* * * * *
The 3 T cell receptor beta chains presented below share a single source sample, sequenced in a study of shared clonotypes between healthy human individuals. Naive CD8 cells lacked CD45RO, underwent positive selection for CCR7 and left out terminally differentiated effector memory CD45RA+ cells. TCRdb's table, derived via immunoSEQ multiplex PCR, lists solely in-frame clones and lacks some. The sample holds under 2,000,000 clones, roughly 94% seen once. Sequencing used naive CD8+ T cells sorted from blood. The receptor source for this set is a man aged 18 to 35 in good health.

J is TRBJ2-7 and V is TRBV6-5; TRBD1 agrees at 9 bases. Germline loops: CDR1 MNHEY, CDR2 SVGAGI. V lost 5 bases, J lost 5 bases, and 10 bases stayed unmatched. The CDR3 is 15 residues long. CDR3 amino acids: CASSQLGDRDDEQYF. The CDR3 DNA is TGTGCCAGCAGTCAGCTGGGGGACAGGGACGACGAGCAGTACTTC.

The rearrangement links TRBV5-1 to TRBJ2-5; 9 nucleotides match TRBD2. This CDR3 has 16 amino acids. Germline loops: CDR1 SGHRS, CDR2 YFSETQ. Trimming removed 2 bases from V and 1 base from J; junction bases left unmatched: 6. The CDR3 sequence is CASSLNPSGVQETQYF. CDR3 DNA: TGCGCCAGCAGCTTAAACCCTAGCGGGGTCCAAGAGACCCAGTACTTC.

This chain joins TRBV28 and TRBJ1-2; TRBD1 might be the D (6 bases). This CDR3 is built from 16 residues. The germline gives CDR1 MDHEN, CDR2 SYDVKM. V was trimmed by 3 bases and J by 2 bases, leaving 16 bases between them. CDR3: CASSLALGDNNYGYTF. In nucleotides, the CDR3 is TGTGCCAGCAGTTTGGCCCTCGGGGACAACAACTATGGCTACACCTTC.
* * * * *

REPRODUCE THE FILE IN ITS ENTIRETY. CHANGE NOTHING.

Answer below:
The 3 T cell receptor beta chains presented below share a single source sample, sequenced in a study of shared clonotypes between healthy human individuals. Naive CD8 cells lacked CD45RO, underwent positive selection for CCR7 and left out terminally differentiated effector memory CD45RA+ cells. TCRdb's table, derived via immunoSEQ multiplex PCR, lists solely in-frame clones and lacks some. The sample holds under 2,000,000 clones, roughly 94% seen once. Sequencing used naive CD8+ T cells sorted from blood. The receptor source for this set is a man aged 18 to 35 in good health.

J is TRBJ2-7 and V is TRBV6-5; TRBD1 agrees at 9 bases. Germline loops: CDR1 MNHEY, CDR2 SVGAGI. V lost 5 bases, J lost 5 bases, and 10 bases stayed unmatched. The CDR3 is 15 residues long. CDR3 amino acids: CASSQLGDRDDEQYF. The CDR3 DNA is TGTGCCAGCAGTCAGCTGGGGGACAGGGACGACGAGCAGTACTTC.

The rearrangement links TRBV5-1 to TRBJ2-5; 9 nucleotides match TRBD2. This CDR3 has 16 amino acids. Germline loops: CDR1 SGHRS, CDR2 YFSETQ. Trimming removed 2 bases from V and 1 base from J; junction bases left unmatched: 6. The CDR3 sequence is CASSLNPSGVQETQYF. CDR3 DNA: TGCGCCAGCAGCTTAAACCCTAGCGGGGTCCAAGAGACCCAGTACTTC.

This chain joins TRBV28 and TRBJ1-2; TRBD1 might be the D (6 bases). This CDR3 is built from 16 residues. The germline gives CDR1 MDHEN, CDR2 SYDVKM. V was trimmed by 3 bases and J by 2 bases, leaving 16 bases between them. CDR3: CASSLALGDNNYGYTF. In nucleotides, the CDR3 is TGTGCCAGCAGTTTGGCCCTCGGGGACAACAACTATGGCTACACCTTC.